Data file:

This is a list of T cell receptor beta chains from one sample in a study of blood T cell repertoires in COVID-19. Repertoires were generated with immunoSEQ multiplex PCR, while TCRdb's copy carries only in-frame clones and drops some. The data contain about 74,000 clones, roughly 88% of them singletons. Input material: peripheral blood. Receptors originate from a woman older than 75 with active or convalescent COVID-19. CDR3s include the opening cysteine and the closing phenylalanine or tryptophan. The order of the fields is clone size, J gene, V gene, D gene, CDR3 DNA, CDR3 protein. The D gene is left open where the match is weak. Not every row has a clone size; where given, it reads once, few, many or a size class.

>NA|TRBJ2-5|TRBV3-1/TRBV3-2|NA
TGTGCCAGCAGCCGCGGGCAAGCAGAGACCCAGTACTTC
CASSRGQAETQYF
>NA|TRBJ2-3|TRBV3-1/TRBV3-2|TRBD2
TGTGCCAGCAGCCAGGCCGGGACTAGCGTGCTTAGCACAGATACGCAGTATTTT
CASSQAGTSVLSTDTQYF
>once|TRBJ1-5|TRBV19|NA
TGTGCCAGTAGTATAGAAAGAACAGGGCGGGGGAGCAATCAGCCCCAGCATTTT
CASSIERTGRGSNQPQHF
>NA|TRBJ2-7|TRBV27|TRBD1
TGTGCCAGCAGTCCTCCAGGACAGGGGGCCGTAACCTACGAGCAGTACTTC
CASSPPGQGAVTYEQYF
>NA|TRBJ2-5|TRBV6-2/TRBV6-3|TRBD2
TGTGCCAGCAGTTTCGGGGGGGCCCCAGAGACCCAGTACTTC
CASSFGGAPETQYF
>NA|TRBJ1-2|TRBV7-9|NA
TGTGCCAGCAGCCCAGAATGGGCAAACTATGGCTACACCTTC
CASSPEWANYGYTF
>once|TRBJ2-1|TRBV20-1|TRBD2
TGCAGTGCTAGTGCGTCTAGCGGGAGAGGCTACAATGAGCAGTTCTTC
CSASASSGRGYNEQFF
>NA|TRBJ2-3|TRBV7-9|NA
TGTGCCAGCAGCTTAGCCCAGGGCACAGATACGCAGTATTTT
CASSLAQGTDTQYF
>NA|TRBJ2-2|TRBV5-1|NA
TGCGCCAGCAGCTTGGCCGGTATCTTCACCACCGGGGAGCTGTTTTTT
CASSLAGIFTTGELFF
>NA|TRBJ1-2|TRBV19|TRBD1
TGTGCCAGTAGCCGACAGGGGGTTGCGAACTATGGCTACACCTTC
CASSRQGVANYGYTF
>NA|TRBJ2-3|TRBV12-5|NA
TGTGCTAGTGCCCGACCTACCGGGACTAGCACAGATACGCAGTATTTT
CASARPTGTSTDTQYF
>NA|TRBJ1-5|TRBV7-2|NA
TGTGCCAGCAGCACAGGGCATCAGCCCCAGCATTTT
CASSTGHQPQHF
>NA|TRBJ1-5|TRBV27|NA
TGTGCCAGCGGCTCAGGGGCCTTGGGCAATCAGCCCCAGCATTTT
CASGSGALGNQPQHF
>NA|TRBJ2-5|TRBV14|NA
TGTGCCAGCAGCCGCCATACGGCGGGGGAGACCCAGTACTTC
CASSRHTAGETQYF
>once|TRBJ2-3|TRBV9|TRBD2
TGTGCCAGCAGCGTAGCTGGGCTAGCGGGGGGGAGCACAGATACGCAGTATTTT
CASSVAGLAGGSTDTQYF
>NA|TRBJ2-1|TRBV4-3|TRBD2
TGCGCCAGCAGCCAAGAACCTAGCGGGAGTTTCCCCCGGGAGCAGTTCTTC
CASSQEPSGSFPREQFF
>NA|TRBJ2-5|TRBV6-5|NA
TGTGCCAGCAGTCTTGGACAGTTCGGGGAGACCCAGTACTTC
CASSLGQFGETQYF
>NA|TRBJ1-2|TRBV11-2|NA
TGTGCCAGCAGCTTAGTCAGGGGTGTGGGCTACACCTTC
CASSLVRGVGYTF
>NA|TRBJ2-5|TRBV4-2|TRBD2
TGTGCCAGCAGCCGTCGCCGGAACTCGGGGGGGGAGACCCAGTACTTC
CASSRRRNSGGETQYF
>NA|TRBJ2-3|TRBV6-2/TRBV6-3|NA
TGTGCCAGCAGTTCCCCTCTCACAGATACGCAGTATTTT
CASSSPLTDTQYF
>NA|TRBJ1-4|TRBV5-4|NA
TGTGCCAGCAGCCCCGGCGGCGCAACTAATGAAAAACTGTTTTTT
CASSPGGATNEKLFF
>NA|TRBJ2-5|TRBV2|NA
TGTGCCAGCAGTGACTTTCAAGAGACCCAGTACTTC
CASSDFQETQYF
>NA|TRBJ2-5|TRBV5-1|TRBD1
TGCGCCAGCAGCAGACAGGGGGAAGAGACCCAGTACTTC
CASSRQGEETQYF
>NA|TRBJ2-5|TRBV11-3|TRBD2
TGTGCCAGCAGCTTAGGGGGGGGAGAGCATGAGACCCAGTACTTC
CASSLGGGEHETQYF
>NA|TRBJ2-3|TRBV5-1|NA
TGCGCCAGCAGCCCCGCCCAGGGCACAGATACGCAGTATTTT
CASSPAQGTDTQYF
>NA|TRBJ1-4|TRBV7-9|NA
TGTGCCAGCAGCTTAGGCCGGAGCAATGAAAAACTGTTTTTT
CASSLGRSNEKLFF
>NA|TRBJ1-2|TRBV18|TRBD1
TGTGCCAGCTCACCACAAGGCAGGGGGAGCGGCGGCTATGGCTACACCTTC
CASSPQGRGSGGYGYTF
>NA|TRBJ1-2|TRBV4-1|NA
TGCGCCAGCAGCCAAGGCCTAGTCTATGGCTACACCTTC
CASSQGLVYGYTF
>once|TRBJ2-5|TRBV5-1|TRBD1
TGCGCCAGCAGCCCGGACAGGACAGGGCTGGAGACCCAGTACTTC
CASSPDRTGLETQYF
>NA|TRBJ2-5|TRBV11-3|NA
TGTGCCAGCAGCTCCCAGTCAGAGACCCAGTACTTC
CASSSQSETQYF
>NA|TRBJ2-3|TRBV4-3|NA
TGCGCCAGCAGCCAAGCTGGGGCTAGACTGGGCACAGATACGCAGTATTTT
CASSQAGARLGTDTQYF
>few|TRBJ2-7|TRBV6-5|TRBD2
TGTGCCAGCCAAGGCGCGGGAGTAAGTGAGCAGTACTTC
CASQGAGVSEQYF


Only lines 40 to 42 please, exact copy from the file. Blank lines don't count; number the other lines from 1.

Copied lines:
CASGSGALGNQPQHF
>NA|TRBJ2-5|TRBV14|NA
TGTGCCAGCAGCCGCCATACGGCGGGGGAGACCCAGTACTTC